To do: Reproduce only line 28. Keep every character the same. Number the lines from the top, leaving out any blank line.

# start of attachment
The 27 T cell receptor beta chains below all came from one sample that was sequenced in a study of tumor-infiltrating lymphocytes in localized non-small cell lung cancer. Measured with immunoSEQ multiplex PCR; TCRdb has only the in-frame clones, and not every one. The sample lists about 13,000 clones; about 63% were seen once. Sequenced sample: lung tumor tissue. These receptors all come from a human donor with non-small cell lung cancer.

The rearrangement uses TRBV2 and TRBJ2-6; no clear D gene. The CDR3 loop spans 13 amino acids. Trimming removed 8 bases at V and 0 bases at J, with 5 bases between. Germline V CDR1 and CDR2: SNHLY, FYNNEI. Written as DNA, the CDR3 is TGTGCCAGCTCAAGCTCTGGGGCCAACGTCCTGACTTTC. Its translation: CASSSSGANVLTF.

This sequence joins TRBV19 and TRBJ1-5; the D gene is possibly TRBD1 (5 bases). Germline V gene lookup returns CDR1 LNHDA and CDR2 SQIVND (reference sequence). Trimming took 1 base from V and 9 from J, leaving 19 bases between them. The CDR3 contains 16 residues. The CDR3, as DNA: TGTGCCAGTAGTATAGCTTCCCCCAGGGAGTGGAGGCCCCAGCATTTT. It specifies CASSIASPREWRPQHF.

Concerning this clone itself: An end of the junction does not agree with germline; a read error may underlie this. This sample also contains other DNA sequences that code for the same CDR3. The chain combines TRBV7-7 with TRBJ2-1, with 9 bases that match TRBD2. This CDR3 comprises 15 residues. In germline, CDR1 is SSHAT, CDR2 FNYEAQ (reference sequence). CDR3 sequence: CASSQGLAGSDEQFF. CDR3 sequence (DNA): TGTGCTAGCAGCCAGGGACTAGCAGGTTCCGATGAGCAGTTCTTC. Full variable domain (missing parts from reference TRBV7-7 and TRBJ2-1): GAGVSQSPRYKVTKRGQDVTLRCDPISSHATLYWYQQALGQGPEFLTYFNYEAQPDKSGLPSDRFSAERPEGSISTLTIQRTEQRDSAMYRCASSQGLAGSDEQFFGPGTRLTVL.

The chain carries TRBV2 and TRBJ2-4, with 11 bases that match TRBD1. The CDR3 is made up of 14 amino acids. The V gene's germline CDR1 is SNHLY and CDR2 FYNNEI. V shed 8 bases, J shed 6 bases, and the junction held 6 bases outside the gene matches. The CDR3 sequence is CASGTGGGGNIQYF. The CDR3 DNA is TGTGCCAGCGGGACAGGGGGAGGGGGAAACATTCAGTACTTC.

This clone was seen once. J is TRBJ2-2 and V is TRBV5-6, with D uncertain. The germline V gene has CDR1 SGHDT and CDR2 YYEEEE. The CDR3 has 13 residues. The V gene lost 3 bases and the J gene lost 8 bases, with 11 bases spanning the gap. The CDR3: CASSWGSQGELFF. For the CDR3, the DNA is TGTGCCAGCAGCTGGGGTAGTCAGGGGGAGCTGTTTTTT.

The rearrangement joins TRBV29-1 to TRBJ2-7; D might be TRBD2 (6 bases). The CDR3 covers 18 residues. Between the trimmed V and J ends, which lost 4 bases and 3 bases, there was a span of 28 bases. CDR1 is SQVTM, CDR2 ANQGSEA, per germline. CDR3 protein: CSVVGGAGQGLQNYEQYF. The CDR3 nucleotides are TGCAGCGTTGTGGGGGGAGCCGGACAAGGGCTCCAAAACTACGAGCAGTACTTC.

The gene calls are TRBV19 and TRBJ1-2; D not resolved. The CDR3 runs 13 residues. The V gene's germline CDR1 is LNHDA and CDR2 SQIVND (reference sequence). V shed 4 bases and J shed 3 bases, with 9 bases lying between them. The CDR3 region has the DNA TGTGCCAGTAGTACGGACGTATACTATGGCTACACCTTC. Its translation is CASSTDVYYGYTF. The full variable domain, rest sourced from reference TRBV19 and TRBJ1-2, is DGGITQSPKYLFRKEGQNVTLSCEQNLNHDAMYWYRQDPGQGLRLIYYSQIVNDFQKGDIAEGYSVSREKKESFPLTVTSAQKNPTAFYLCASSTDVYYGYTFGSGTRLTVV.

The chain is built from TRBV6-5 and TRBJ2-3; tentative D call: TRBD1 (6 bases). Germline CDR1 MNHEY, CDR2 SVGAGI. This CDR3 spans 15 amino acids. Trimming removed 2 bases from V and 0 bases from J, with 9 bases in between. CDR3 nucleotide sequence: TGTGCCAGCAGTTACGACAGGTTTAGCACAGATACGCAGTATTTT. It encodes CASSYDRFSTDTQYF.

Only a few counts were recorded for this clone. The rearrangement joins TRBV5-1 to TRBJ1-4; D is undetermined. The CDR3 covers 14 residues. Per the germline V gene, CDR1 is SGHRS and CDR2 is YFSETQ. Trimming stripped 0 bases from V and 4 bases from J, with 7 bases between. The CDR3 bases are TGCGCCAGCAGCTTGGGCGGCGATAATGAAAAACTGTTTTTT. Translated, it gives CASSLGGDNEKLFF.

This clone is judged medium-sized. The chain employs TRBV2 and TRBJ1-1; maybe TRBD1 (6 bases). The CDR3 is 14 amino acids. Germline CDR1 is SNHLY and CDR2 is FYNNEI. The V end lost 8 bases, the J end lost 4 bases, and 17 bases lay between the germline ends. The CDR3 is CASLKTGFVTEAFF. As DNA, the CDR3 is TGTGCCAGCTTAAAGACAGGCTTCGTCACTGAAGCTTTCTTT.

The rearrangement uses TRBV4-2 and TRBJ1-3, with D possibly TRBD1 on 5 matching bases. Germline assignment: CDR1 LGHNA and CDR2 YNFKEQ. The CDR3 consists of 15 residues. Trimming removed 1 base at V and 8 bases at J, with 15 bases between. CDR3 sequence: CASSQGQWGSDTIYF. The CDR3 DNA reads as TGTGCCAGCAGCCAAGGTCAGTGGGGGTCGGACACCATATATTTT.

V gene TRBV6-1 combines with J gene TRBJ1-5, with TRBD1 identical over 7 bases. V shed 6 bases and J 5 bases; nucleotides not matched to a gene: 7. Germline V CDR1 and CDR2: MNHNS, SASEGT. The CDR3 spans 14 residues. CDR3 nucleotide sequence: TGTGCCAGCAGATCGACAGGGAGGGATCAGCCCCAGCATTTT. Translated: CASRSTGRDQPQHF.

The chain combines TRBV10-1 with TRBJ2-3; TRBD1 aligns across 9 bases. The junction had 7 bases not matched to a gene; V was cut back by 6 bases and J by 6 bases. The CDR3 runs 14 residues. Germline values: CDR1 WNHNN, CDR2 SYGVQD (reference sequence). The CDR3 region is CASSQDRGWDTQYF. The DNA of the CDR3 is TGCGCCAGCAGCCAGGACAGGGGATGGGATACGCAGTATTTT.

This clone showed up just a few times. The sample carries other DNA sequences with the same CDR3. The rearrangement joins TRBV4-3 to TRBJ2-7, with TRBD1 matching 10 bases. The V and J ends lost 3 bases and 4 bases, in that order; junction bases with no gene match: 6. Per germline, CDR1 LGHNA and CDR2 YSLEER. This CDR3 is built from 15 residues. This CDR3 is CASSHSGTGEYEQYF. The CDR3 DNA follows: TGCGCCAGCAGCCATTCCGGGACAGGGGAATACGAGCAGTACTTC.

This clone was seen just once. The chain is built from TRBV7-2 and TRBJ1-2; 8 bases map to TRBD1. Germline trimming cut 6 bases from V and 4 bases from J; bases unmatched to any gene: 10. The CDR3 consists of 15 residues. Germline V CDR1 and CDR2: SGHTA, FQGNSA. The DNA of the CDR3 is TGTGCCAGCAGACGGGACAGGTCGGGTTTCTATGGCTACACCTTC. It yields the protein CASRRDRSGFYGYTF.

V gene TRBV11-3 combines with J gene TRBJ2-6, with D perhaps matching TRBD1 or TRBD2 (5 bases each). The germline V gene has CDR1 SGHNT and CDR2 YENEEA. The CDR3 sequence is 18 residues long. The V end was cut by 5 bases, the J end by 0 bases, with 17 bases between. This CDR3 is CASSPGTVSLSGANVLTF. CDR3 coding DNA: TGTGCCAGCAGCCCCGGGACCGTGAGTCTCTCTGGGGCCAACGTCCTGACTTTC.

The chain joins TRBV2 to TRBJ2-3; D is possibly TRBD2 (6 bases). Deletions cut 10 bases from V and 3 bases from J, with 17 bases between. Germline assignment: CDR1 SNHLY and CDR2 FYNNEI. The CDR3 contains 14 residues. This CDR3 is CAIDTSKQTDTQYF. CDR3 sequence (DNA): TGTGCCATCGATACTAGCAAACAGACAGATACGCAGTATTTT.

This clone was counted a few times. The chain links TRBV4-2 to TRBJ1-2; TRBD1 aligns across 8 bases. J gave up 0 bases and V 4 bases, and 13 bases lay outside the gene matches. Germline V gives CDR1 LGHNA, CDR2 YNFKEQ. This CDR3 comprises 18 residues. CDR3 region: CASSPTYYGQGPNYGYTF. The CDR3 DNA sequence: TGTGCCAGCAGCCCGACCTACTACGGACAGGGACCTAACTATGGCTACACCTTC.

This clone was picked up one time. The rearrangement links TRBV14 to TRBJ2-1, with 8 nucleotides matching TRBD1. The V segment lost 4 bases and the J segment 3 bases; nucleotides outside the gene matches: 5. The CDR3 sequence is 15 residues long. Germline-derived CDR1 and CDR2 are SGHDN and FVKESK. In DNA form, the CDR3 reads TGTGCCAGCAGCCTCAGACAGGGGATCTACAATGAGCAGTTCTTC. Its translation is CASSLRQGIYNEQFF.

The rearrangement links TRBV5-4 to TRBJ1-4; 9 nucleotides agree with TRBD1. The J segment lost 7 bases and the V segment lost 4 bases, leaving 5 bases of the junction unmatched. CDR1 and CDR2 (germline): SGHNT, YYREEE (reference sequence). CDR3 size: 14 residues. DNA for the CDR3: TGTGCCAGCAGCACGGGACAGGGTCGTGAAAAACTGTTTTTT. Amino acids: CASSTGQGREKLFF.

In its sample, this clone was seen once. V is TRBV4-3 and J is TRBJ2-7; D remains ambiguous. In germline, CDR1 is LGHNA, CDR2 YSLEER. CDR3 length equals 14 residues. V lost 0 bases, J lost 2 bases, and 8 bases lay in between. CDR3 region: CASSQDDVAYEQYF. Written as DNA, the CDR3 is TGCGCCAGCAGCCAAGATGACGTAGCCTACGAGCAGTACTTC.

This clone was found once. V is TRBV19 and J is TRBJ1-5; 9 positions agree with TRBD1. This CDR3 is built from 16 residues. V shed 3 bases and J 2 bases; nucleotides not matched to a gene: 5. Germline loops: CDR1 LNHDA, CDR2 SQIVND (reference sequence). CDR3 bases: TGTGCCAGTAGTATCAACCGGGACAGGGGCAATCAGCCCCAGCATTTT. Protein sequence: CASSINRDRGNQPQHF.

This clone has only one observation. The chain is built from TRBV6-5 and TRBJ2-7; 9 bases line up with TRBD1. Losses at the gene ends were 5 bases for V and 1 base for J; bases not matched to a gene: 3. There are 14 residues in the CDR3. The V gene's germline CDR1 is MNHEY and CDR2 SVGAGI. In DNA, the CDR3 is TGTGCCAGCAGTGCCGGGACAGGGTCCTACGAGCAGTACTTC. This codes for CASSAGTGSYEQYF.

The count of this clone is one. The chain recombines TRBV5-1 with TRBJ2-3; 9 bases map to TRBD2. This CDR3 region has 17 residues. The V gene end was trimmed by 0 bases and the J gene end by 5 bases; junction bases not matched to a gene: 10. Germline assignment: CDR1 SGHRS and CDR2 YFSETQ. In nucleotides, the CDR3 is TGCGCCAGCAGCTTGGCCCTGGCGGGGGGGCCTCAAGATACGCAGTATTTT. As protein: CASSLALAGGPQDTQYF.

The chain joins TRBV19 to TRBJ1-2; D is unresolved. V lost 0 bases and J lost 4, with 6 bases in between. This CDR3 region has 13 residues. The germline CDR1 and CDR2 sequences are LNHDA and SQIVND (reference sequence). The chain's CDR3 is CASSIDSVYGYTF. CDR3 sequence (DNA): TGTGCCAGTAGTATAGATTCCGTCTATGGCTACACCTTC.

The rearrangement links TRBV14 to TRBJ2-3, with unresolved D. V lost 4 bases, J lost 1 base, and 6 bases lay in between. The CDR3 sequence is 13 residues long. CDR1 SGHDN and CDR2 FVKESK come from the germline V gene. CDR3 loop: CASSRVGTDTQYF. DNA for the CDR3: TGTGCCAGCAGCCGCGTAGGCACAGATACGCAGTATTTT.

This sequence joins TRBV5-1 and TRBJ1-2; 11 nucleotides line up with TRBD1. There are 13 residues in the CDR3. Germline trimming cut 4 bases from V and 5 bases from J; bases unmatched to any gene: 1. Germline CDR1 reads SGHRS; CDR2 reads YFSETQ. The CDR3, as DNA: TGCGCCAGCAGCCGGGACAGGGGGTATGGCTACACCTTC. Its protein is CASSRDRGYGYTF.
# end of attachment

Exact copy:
This sequence joins TRBV5-1 and TRBJ1-2; 11 nucleotides line up with TRBD1. There are 13 residues in the CDR3. Germline trimming cut 4 bases from V and 5 bases from J; bases unmatched to any gene: 1. Germline CDR1 reads SGHRS; CDR2 reads YFSETQ. The CDR3, as DNA: TGCGCCAGCAGCCGGGACAGGGGGTATGGCTACACCTTC. Its protein is CASSRDRGYGYTF.